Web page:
Single Foster Mom Shares Tips To Prepare For Teen Placements

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Single Foster Mom Shares Tips To Prepare For Teens

After preparing to foster a teen, and spending five whole days being a mom to a teenager in foster care, I’m sharing what I would do again, and what I would do differently.

I’m so glad I…

  • Made a Target registry and Amazon wish list BEFORE she got here. I can’t thank people enough for all their donations!
  • Only accepted Venmo donations once she arrived. Teens are going to need things they don’t want published on a wish list.
  • Set up bedding even though everyone told me not to. Last week was stressful and I can’t imagine having to quickly pick out bedding in the midst of all of it.
  • Hung NOTHING on the walls. It was a perfect blank slate and we printed tons of pictures at Walgreens for her to hang up.
  • Put the dry erase calendar in the hallway. It has been PERFECT as we navigate so. many. worker. visits. (Case worker, DHS worker, adoption worker, agency worker, and then some therapy services)
  • Registered for board games and puzzles. I’m SOOO glad I did this. Decision fatigue is REAL the first week together, and it’s really not helpful for them to pick out every tiny thing.
  • Stocked up on toiletries. Let me reiterate: decision fatigue is real. I let her pick out shampoo and conditioner, but I provided everything else.
  • Let my mom set up a meal train. It has been SO helpful. Other kind humans also gave us money to have food delivered. It is NECESSARY after long days of appointments.

I wish I would have…

  • Prepared more books for teens (just talking normal chapter books like The Hunger Games).
  • Prepared an after school bin with adult coloring books, puzzle books, a chapter book, snacks, etc.
  • Gathered more crock pot recipes. I only have two I really love (please help me!)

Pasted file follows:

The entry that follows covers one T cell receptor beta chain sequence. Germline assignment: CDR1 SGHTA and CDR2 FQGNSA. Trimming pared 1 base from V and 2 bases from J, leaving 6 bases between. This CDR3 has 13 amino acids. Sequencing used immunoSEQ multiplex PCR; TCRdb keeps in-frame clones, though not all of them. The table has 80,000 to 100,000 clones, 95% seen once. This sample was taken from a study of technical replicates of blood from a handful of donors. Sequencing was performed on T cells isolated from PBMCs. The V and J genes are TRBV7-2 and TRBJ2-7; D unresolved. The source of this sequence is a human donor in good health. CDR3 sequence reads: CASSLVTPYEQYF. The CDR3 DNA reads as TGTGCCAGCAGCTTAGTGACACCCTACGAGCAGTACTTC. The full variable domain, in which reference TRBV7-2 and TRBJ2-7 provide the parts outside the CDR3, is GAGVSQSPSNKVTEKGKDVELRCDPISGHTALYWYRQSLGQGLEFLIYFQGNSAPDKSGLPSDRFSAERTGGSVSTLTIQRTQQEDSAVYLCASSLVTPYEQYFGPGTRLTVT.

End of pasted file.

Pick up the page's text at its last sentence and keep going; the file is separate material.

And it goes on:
• Purchased some pajamas and a robe for myself. If you’re single and you’ve never been a mom before, your pajamas may not be modest enough to make breakfast in or be around the house in.

Other things that helped TREMENDOUSLY through the transition were taking two days off of work, focusing on the small moments of “normal,” and texting other foster moms. I CLUNG to a quote by @fosterthefamilyblog. She talks about how the first week of placement is NOT your new normal. It is one of the hardest parts, but you’ll find a new normal.

Things that were hard I wasn’t expecting included figuring out afternoon transportation. It was really stressful. Like SO stressful. When Blue was stranded, my students gave me a group hug because they knew I was on the verge of a meltdown. I love those humans. I also felt pretty panicky the first couple days. A mom who has been fostering for 20 years told me she feels that way with every placement at first. You just want to make sure they’re okay and getting settled, and it’s all just a lot.

But, honestly, every tiny preparation I made helped tremendously this week as Blue and I transitioned. Thinking through things, having backup plans, collecting extras — it all helped relieve stress!

Mackenzie, a young, single foster mom, shares preparing for a foster teen.
Courtesy of Mackenzie

This story was submitted to Love What Matters  by Mackenzie. You can follow her journey on Instagram. Submit your own story  hereand be sure to subscribe to our free email newsletter for our best stories, and YouTube for our best videos.

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